Belfast Telegraph

Over a third of Northern Ireland students successful in gaining university place

By Rebecca Black and PA

Northern Ireland has one of the highest university entry rates in the UK, new figures from Ucas have revealed.

The highest regional rate was in London where some 41.8% of 18-year-olds were accepted on to degree courses.

Next was Northern Ireland in second place with an acceptance rate of 34.5% - well ahead of Wales (29.4%) and Scotland (25.9%) - although Ucas does not record all higher education in Scotland.

London was also well ahead of other areas of England.

The figures for the other English regions were: North East, 30.3%; North West, 32.9%; Yorkshire and the Humber, 31.6%; East Midlands, 30.3%; West Midlands, 31.6% and the East of England 32.9%.

The Universities and Colleges Admissions Service (Ucas) is the organisation that operates the application process for British universities.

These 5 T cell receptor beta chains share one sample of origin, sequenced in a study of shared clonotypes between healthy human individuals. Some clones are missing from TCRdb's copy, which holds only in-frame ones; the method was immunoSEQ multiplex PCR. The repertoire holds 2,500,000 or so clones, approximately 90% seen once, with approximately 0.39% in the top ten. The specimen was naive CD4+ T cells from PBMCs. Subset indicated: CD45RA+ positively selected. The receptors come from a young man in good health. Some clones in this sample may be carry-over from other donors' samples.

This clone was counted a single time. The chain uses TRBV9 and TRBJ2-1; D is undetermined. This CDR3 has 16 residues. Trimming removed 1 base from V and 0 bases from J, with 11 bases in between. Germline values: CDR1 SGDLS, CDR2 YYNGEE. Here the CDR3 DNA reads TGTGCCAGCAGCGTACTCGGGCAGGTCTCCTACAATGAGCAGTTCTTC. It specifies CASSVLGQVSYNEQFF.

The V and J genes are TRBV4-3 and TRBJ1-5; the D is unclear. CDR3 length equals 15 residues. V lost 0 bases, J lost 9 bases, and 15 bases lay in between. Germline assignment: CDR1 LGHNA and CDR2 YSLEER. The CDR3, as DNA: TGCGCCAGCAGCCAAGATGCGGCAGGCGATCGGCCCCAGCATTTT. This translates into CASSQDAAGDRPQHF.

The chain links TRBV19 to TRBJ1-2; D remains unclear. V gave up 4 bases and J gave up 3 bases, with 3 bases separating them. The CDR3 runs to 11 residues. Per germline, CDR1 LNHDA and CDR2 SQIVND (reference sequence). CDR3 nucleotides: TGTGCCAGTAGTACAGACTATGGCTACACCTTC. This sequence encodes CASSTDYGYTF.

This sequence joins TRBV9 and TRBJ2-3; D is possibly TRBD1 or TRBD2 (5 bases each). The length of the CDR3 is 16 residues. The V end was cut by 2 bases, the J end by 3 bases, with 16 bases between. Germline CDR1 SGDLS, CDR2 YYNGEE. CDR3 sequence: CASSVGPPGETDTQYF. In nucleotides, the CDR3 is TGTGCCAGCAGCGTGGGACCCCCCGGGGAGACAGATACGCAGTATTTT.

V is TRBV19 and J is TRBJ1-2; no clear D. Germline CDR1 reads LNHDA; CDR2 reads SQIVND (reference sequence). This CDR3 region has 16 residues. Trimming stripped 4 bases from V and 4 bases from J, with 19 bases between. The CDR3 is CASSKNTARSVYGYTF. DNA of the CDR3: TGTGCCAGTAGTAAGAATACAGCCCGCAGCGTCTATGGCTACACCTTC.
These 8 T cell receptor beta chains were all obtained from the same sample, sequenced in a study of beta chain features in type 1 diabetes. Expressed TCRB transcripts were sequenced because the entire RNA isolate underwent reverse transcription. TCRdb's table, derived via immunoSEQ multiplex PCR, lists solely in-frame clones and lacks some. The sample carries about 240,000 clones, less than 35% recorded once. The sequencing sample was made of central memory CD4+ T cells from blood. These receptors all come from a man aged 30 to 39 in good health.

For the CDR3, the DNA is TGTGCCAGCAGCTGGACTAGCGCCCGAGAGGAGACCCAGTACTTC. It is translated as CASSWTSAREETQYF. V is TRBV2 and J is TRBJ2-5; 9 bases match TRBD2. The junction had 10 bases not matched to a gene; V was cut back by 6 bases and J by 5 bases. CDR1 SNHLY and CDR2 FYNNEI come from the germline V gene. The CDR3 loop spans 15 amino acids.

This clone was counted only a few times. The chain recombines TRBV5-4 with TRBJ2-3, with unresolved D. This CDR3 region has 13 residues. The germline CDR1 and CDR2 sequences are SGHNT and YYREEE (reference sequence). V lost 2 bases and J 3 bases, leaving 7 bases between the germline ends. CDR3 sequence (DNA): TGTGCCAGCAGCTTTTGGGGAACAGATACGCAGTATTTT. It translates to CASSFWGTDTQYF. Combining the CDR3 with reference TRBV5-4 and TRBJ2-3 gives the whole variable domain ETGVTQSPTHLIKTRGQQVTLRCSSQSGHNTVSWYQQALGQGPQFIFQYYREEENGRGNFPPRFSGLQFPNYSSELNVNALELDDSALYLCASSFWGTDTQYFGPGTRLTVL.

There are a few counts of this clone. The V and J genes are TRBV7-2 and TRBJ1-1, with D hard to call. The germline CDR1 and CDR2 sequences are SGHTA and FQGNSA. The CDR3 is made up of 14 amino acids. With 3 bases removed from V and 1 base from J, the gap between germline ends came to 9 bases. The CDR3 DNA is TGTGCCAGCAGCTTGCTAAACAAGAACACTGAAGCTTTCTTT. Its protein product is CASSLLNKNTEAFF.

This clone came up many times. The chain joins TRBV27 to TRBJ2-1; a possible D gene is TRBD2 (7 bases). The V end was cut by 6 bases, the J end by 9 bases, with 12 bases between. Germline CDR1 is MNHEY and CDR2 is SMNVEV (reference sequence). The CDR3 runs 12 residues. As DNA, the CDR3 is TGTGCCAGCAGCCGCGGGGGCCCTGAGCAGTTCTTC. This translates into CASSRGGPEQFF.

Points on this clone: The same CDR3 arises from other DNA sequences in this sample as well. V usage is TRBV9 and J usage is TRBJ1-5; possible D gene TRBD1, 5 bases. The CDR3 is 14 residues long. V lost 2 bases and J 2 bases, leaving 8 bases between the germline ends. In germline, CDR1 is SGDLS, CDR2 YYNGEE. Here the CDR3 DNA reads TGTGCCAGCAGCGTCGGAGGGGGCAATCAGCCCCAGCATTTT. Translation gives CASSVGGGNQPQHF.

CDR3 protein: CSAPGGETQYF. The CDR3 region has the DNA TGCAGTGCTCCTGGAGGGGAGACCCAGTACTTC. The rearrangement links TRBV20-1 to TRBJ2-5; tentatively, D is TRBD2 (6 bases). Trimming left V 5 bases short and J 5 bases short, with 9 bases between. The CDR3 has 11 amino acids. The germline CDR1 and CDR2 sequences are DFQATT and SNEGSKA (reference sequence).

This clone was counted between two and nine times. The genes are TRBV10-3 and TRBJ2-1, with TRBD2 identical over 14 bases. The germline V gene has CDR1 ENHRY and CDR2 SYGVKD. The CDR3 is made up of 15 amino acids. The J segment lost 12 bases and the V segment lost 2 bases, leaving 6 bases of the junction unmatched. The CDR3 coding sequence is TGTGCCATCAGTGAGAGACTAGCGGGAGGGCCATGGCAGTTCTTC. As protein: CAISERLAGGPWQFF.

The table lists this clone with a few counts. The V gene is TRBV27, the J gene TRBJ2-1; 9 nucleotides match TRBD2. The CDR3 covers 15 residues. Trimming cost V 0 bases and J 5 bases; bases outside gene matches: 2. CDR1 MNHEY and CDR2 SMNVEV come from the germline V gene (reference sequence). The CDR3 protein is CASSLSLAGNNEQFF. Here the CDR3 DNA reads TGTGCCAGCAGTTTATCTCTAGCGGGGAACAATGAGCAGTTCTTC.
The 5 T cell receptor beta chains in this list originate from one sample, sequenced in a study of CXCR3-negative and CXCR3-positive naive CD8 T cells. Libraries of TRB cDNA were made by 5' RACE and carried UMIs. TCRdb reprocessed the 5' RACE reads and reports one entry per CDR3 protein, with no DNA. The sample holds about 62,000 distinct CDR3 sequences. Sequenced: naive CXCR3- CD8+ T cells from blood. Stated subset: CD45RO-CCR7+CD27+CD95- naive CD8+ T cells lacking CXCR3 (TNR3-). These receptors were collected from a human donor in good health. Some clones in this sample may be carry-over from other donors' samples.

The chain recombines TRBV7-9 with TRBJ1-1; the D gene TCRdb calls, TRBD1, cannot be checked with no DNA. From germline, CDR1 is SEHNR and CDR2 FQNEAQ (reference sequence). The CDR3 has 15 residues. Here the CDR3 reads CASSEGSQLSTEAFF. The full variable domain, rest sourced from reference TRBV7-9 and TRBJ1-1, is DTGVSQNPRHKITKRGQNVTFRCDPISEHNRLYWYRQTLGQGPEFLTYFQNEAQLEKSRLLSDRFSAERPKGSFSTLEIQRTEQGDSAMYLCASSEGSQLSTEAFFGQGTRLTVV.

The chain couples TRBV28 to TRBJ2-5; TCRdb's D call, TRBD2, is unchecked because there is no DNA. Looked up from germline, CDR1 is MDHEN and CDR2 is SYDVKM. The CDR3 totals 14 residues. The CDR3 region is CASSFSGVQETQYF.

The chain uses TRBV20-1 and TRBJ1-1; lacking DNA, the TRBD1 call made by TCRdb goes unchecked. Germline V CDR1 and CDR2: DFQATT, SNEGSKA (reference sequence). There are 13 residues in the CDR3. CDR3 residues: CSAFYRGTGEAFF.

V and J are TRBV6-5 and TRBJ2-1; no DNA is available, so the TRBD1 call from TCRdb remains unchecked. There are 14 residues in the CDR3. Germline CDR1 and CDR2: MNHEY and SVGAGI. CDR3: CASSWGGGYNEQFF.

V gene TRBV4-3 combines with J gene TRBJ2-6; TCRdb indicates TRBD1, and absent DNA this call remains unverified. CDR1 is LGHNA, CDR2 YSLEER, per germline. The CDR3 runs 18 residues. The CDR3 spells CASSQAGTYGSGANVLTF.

Many students in Northern Ireland also apply to study at universities in the Republic of Ireland via the Irish Central Applications Office (CAO).

Ucas said the statistics indicate that a school leaver's chances of going to university depend heavily on where they live.

Chief executive Clare Marchant said: "A common theme to emerge from our analysis of data from the 2017 cycle is that the entry rate of 18-year-olds to higher education has increased across all parts of the UK.

"This trend is most pronounced in London. There have been significant and much documented improvements to secondary education in the capital. Understanding how to replicate this high level of attainment could help drive increases in entry rates elsewhere."

In July, Ucas revealed a drop in the number of people who had applied to UK universities for the 2016/17 academic year - to 649,700 compared with 674,890 in the previous year.

In Northern Ireland the number of applicants dropped by 4% from 21,110 to 20,290. The drop was similar in England (5%) and Wales (5%), while in Scotland the number dropped by only 1%.

Applications from EU students also fell from 51,850 in 2016 to 49,250. However, applicants from overseas countries outside of the European Union were up from 69,300 in 2016 to 70,830.

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